Like all stars, our Sun is powered by the fusion of hydrogen into heavier elements. Nuclear fusion is not only what makes stars shine, it is also a primary source of the chemical elements that make the world around us.
Much of our understanding of stellar fusion comes from theoretical models of atomic nuclei, but for our closest star, we also have another source: neutrinos created in the Sun's core.
Whenever atomic nuclei undergo fusion, they produce not only high energy gamma rays but also neutrinos. While the gamma rays heat the Sun's interior over thousands of years, neutrinos zip out of the Sun at nearly the speed of light.
Solar neutrinos were first detected in the 1960s, but it was difficult to learn much about them other than the fact that they were emitted from the Sun. This proved that nuclear fusion occurs in the Sun, but not the type of fusion.
According to theory, the dominant form of fusion in the Sun should be the fusion of protons that produces helium from hydrogen. Known as the pp-chain, it is the easiest reaction for stars to create.
For larger stars with hotter and more dense cores, a more powerful reaction known as the CNO-cycle is the dominant source of energy. This reaction uses hydrogen in a cycle of reactions with carbon, nitrogen, and oxygen to produce helium.
The CNO cycle is part of the reason why these three elements are among the most abundant in the Universe (other than hydrogen and helium).
In the past decade neutrino detectors have become much for efficient. Modern detectors are also able to detect not just the energy of a neutrino, but also its flavor.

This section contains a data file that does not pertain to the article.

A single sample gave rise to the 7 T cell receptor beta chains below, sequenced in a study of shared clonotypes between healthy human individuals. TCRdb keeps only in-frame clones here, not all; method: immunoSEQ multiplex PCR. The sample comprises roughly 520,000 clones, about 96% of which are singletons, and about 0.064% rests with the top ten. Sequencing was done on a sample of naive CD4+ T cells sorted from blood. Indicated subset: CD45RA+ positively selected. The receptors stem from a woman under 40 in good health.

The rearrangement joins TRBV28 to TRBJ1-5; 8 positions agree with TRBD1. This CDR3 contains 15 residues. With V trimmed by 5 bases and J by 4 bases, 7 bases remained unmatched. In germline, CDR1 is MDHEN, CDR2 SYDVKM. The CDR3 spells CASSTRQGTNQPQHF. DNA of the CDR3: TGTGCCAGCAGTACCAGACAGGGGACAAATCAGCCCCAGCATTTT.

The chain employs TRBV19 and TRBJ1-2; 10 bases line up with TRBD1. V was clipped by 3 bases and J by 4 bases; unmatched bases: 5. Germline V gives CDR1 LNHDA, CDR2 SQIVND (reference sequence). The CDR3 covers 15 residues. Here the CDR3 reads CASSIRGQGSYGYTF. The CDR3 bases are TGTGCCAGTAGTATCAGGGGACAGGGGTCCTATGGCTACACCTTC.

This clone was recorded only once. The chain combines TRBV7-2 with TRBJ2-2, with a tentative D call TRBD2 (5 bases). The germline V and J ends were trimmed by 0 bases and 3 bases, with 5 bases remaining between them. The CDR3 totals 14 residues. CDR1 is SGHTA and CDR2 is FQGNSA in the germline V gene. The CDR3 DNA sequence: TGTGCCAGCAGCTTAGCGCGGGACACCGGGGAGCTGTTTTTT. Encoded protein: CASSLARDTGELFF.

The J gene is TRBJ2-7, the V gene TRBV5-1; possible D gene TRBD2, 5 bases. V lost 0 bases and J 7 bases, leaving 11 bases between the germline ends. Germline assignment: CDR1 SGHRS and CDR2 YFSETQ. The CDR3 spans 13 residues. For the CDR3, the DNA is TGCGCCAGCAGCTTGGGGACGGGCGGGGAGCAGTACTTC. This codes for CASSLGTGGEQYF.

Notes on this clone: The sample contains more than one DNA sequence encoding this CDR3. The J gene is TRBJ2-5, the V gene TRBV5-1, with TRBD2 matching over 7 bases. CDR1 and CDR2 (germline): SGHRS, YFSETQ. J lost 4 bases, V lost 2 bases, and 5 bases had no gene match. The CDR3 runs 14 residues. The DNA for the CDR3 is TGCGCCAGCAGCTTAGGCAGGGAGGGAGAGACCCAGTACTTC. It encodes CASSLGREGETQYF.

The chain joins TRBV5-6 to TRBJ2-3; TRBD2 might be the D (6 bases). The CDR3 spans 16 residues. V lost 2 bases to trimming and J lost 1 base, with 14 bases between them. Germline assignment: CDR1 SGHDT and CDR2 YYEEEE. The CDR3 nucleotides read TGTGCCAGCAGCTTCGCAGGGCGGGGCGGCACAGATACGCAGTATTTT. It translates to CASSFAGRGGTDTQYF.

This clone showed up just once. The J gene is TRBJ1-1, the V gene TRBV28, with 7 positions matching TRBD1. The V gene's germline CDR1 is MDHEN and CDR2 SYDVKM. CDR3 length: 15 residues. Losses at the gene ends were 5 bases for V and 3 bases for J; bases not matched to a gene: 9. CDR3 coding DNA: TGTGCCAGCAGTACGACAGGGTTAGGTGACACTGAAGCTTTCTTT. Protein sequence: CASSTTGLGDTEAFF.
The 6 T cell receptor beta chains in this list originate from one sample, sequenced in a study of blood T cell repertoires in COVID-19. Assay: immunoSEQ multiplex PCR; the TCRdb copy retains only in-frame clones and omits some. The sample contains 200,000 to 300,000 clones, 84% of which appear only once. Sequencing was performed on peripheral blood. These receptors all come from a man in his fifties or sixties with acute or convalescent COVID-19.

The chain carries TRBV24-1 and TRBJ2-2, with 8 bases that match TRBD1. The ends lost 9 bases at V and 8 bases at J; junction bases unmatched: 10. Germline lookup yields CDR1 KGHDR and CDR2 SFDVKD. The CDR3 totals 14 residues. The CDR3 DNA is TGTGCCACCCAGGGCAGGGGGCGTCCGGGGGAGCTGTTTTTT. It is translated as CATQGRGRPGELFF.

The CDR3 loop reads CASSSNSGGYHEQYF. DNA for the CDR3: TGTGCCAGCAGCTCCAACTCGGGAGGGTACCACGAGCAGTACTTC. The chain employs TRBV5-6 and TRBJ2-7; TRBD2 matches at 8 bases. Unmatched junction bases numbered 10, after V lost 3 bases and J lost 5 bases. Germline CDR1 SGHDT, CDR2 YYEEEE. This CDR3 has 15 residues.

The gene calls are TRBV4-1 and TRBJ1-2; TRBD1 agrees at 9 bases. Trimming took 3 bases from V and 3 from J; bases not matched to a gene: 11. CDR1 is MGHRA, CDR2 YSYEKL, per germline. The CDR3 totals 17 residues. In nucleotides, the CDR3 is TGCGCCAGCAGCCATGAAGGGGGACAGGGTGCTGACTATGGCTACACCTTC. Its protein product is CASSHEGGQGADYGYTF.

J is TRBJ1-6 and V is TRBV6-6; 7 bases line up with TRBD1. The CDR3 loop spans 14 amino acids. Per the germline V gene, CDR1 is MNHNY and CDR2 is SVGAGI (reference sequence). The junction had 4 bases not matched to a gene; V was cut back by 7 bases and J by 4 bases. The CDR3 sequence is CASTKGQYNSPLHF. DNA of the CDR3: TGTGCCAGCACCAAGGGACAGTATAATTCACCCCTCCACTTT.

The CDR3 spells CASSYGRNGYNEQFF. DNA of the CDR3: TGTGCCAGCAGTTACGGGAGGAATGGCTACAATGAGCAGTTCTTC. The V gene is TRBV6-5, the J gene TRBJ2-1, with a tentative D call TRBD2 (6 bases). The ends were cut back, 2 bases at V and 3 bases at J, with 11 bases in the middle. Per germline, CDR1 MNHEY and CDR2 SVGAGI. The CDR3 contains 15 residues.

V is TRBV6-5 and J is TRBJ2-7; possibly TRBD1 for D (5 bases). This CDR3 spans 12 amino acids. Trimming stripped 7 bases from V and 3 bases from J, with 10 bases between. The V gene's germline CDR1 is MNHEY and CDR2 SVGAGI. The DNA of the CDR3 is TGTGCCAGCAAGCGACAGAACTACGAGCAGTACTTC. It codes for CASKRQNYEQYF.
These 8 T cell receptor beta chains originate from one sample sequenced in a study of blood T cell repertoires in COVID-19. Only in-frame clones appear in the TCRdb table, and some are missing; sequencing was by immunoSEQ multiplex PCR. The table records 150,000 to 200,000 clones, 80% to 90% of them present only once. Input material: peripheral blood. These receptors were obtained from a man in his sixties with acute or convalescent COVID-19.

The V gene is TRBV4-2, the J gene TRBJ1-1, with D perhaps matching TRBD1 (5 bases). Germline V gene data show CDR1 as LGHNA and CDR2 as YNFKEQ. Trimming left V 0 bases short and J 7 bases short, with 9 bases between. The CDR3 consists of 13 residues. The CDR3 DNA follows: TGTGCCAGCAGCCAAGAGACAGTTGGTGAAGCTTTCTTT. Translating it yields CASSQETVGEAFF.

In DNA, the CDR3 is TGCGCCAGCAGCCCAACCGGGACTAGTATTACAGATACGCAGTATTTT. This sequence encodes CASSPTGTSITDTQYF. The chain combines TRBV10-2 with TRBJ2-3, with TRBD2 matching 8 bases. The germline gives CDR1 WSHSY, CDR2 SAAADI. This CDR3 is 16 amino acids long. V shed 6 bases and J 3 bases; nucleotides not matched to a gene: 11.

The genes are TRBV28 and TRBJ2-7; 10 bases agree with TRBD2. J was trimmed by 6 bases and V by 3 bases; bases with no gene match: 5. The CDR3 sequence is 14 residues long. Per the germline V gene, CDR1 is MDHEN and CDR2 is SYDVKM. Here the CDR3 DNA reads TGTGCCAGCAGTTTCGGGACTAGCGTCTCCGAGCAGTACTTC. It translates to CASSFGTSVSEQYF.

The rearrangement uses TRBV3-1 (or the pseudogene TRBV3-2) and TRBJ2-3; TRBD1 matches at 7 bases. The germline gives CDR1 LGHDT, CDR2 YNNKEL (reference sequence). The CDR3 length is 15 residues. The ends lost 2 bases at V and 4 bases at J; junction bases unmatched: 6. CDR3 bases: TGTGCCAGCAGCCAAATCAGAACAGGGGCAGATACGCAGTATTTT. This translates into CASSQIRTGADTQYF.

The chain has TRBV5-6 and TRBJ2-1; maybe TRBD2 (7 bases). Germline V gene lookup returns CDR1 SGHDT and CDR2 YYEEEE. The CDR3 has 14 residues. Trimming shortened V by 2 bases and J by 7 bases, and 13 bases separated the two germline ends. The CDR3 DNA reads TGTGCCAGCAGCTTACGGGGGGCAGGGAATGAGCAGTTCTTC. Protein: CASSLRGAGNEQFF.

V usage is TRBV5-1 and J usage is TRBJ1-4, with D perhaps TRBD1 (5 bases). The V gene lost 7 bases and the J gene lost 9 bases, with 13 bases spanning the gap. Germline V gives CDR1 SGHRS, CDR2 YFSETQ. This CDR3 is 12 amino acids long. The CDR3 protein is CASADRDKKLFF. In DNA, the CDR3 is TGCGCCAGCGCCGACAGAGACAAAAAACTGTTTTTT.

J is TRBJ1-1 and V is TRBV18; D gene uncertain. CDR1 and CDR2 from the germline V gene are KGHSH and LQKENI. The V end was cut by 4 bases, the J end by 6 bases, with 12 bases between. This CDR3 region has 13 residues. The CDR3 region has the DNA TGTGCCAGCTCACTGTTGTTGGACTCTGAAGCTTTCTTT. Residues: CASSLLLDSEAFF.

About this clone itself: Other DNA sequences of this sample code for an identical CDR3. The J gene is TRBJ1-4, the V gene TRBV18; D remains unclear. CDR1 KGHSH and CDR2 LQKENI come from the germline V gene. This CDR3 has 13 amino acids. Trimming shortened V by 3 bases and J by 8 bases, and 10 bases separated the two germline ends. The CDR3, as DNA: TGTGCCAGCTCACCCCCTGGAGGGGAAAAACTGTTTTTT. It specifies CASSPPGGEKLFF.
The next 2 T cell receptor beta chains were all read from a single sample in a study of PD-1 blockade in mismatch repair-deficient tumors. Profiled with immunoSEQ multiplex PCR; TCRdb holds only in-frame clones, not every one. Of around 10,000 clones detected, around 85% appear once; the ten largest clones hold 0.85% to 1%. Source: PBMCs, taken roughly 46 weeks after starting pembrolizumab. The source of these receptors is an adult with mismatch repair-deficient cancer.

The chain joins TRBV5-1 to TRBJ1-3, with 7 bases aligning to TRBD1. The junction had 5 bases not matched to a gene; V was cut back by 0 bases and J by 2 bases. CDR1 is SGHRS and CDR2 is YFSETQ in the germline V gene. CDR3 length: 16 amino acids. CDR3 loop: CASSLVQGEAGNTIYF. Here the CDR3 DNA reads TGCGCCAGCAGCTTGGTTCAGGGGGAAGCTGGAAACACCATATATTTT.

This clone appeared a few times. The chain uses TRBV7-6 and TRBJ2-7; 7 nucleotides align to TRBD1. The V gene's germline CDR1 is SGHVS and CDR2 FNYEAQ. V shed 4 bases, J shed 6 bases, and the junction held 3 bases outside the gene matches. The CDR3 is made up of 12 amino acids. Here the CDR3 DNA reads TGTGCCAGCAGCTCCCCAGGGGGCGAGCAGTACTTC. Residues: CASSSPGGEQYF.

We now know that the solar neutrinos detected from early experiments come not from the common pp-chain neutrinos, but from secondary reactions such as boron decay, which create higher energy neutrinos that are easier to detect.
Then in 2014, a team detected low-energy neutrinos directly produced by the pp-chain. Their observations confirmed that 99 percent of the Sun's energy is generated by proton-proton fusion.
While the pp-chain dominates fusion in the Sun, our star is large enough that the CNO cycle should occur at a low level. It should be what accounts for that extra 1 percent of the energy produced by the Sun.
But because CNO neutrinos are rare, they are difficult to detect. But recently a team successfully observed them.
One of the biggest challenges with detecting CNO neutrinos is that their signal tends to be buried within terrestrial neutrino noise. Nuclear fusion doesn't occur naturally on Earth, but low levels of radioactive decay from terrestrial rocks can trigger events in a neutrino detector that are similar to CNO neutrino detections.
So the team created a sophisticated analysis process that filters the neutrino signal from false positives. Their study confirms that CNO fusion occurs within our Sun at predicted levels.
The CNO cycle plays a minor role in our Sun, but it is central to the life and evolution of more massive stars.
This work should help us understand the cycle of large stars, and could help us better understand the origin of the heavier elements that make life on Earth possible.